A round-up of today’s newspaper articles covering the UK’s involvement in counterterrorism and counterinsurgency operations at home and abroad.
Islamic preacher Abu Qatada has been granted bail with a 22-hour curfew by the Special Immigration Appeals Commission, the Home Office has said.
Qatada last month won an appeal against deportation but remained in prison.
The Home Office, which is appealing against the decision to block the deportation to Jordan, will seek strict conditions on Qatada once freed.
Qatada, a Palestinian-Jordanian, was convicted in his absence in Jordan of terrorist offences in the 1990s.
Islamic preacher Abu Qatada is bailed – The Telegraph
The brother of a man who died in a suicide car bomb attack on Glasgow Airport has been deported to India.
Sabeel Ahmed, 26, of Bangalore, India, pleaded guilty at London’s Old Bailey last month to withholding information about the attack.
The doctor was given an 18-month sentence, but was freed for deportation because of time served on remand.
He admitted not disclosing to police an e-mail which his brother wrote about plans for the attack.
Sabeel Ahmed had opened the e-mail, in which his brother asked him to keep the information secret for as long as possible, after the incident had taken place.
Two civilians have been killed and a British serviceman suffered minor injuries in a rocket attack on the UK’s Basra Airport base in Iraq.
Iraqi police say up to 20 rockets were launched at the base at about 1415 local time (1215 BST).
Iraqi and British army units responded by sealing off part of the Zubair district of the city, from where the katyusha rockets had been fired.
The injured serviceman is believed to be classed as “walking wounded”.
British soldier injured in Iraq attack – The Telegraph
U.S., British Reaper operations combined in Afghanistan
Tech. Sgt. James Law, Air Force Link
Since taking flight for the first time here in October 2007, Reapers have flown more than 320 missions and 2,400 combat hours throughout Afghanistan, providing close-air support and precision engagement.
The unit contributing to this effort is the 42nd Expeditionary Attack Squadron, a combined unit with Reapers from the U.S. and the British Royal Air Forces.
“It’s awesome working with the ‘Brits,'” said Maj. John Myers, the 42nd EATKS commander. “We work well together.
“We have split crews. We have a British pilot and an American sensor operator and another crew is an American pilot and a British sensor operator,” said Major Myers. “We are truly integrated, even down to the crew level.”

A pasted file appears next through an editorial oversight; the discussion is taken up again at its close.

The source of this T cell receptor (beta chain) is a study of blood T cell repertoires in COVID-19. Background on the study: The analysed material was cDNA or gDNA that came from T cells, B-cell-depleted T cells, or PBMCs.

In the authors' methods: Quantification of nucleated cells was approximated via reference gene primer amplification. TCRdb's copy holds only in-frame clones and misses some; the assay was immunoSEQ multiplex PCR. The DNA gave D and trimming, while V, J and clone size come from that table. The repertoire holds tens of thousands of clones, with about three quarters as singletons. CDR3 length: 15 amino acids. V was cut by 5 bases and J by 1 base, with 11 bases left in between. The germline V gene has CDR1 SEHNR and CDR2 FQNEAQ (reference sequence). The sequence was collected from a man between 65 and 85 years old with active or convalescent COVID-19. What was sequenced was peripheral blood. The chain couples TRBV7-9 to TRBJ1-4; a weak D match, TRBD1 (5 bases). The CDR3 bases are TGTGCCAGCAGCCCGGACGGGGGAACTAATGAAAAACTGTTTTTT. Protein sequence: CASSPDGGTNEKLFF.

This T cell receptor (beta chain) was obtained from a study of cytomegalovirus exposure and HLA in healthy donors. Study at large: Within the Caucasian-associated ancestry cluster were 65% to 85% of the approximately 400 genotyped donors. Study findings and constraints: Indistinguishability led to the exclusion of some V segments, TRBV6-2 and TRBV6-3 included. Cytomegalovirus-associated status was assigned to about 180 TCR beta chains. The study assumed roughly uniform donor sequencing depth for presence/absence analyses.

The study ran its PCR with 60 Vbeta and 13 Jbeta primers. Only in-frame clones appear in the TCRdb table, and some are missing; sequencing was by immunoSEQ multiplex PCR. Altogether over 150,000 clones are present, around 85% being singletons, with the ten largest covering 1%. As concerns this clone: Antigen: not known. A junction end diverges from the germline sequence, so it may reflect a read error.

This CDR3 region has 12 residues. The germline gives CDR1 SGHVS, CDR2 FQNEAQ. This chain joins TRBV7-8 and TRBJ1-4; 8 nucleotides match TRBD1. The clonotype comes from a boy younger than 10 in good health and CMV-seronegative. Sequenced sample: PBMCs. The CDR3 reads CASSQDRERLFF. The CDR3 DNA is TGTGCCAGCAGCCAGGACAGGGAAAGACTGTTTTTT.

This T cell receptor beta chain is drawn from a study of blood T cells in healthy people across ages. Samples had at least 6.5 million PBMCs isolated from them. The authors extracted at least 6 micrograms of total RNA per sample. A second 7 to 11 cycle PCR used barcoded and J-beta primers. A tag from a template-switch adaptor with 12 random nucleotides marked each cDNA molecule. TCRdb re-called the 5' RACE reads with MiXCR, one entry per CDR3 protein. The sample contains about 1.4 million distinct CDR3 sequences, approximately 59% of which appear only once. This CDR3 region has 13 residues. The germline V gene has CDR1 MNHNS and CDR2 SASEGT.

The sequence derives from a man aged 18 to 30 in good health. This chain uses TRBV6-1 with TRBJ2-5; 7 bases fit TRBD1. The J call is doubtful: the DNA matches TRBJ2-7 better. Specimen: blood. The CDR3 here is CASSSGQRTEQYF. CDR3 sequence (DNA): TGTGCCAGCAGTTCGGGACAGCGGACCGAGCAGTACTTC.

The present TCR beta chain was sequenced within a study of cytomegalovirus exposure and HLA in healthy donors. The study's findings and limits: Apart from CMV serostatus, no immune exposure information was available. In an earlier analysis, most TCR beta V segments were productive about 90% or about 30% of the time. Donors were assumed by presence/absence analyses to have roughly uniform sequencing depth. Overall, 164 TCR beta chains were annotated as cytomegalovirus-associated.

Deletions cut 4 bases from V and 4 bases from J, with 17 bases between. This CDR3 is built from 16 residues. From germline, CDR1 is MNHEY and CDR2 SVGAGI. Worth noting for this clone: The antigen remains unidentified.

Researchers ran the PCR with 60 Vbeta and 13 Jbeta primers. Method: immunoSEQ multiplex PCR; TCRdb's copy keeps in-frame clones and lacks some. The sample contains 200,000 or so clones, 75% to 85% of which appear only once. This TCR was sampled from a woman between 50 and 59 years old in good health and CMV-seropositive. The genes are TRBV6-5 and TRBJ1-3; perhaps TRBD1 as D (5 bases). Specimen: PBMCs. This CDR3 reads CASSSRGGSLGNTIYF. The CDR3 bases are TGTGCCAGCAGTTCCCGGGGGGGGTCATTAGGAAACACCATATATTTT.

Four accused of supporting banned terror group
PA / The Telegraph
Four men have been charged with conspiring to support the banned terrorist Tamil Tigers organisation.
Scotland Yard said the men are accused of possessing equipment including radios, computers and high-power magnets for terrorism.
All four men, who were arrested at addresses in London and Wales, will appear today at City of Westminster magistrates’ court.
All four men face a single charge of conspiring to receive equipment for terrorist purposes between January 2003 and December 2006.
Among the items listed in the charge were Toughnote laptops, head torches, printed circuit boards and lithium coin cell batteries.
They are also accused of possessing other electrical equipment, GPS and antenna equipment, transceivers, radios, navigation systems and high power magnets.
Police ‘being used to push 42-day detention’
James Kirkup, The Telegraph
Gordon Brown vowed to press ahead yesterday with plans to detain terror suspects without trial for 42 days, warning Tory MPs and Labour rebels that the public would not forgive politicians who blocked the measures.
The Prime Minister defended his plans after ministers were accused of trying to involve the police in party politics by asking a senior officer to lobby MPs in favour of the changes. Bob Quick, Scotland Yard’s assistant commissioner in charge of counter-terrorism, has “agreed” to a request from the Home Office to meet MPs to discuss the detention limit.
Conservatives, Liberal Democrats and dozens of Labour MPs are opposed to the 42-day plan, raising the prospect of a Commons defeat for the Prime Minister next month.
David Davis, the shadow home secretary, said: “It is entirely inappropriate that a serving officer should be asked to make the Government’s case, particularly when it doesn’t reflect the common view of chief constables.”